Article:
Ukraine has accused Russia of attacking power and water plants in response to Ukrainian troops' liberation of cities to the east.
An attack on a thermal power station in Kharkiv caused widespread power cuts, while a water facility was also attacked, Ukrainian officials said.
The weekend offensive forced Russia to abandon its main bastion in the Kharkiv region.
“No military facilities, the goal is to deprive people of light and heat,” Ukrainian President Volodymyr Zelenskyy wrote on Twitter late on Sunday.
Bridget Brink, the US ambassador to Ukraine, criticised the strikes.
"Russia's apparent response to Ukraine liberating cities and villages in the east: sending missiles to attempt to destroy critical civilian infrastructure," she wrote on Twitter.
Russia denies its forces deliberately picked civilian targets.
Mr Zelenskyy has described Ukraine's offensive in the north-east as a potential breakthrough in the six-month-old war. He said more territorial gains could be made in the winter if Kyiv received more powerful weapons.
In the worst defeat for Moscow's forces since they were repelled from the outskirts of the capital Kyiv in March, thousands of Russian soldiers left behind ammunition and equipment as they fled the city of Izium, which they had used as a logistics hub.
Ukraine's chief commander, Gen Valeriy Zaluzhnyi, said armed forces had regained control of more than 1,150 square miles (2,978 square kilometres) since the start of this month.
Near the Russian border, in the village of Kozacha north of Kharkiv, Ukrainian soldiers and local officials were greeted by residents with hugs and handshakes.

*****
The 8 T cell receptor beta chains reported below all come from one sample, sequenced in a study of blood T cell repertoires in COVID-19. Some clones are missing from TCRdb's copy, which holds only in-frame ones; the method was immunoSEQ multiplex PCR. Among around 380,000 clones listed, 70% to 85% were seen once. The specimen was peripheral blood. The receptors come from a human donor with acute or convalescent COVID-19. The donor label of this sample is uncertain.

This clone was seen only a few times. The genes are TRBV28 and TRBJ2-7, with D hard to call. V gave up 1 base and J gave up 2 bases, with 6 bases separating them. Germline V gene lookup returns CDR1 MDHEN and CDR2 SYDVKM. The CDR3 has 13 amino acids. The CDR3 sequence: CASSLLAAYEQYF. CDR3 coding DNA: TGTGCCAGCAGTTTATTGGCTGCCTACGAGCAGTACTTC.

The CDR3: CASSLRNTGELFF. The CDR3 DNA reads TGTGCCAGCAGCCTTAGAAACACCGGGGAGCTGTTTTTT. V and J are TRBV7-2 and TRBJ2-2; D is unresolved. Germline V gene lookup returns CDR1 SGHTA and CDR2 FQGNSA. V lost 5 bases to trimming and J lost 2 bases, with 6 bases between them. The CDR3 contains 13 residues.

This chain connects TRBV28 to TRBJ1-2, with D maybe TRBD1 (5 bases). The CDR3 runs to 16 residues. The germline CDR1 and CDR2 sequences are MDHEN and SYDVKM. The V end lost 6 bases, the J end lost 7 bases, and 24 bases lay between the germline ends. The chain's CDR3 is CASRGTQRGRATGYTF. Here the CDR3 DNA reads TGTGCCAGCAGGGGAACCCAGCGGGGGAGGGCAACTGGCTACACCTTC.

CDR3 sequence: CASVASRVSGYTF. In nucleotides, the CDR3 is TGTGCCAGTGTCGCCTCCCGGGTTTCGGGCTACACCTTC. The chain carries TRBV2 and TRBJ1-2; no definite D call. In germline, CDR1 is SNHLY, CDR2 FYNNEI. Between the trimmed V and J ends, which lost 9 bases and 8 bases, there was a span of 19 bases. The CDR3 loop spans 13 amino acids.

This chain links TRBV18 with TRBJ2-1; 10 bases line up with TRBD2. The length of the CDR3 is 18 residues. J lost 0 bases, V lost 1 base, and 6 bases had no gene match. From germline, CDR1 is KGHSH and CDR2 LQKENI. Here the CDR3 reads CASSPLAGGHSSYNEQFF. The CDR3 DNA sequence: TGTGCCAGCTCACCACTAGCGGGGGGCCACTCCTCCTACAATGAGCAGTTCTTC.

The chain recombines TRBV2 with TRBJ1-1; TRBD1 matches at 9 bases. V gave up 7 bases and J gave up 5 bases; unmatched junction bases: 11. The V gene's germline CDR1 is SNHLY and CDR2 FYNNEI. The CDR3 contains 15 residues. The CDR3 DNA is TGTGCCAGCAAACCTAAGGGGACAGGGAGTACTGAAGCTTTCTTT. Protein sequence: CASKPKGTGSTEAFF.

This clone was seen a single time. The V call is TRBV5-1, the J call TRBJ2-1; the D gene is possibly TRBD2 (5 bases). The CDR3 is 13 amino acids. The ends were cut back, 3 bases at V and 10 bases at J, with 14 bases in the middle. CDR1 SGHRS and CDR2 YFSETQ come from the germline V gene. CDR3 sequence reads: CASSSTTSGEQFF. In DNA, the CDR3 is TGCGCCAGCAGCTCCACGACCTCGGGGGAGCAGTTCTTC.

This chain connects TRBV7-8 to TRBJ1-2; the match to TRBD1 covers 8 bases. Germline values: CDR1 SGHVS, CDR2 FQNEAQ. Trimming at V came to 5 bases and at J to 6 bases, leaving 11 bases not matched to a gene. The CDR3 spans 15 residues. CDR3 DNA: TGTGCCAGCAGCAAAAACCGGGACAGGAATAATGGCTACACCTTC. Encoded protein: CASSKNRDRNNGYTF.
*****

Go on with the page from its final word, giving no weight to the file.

“Kozacha is and will be Ukraine,” district mayor Vyacheslav Zadorenko said on a video he posted on Facebook.
“No 'Russian World' whatsoever. See for yourselves where the 'Russian World' rags are lying around. Glory to Ukraine, glory to the Ukrainian armed forces.”
Moscow's silence on the defeat provoked significant anger among some pro-war commentators and Russian nationalists on social media.
Some called on Sunday for President Vladimir Putin to make immediate changes to ensure ultimate victory in the war.
Mr Zelenskiy said late on Sunday that Russian attacks caused a total power cut in the Kharkiv and Donetsk regions, as well as partial blackouts in the Zaporizhzhia, Dnipropetrovsk and Sumy regions.
Mykhailo Podolyak, an adviser to Ukraine's president, said Kharkiv’s CHPP-5 electricity station — one of the largest in Ukraine — had been hit.
"A coward 'response' for the escape of its own army from the battlefield," he wrote on Twitter.
Kharkiv governor Oleh Synehubov said 80 per cent of electricity and water supplies had been restored in the region by Monday morning.
Defence Minister Oleksii Reznikov told the Financial Times Ukraine needed to secure retaken territory against a possible Russian counter-attack on stretched Ukrainian supply lines.
But he said the offensive had gone far better than expected, describing it as a "snowball rolling down a hill".
"It's a sign that Russia can be defeated," he said.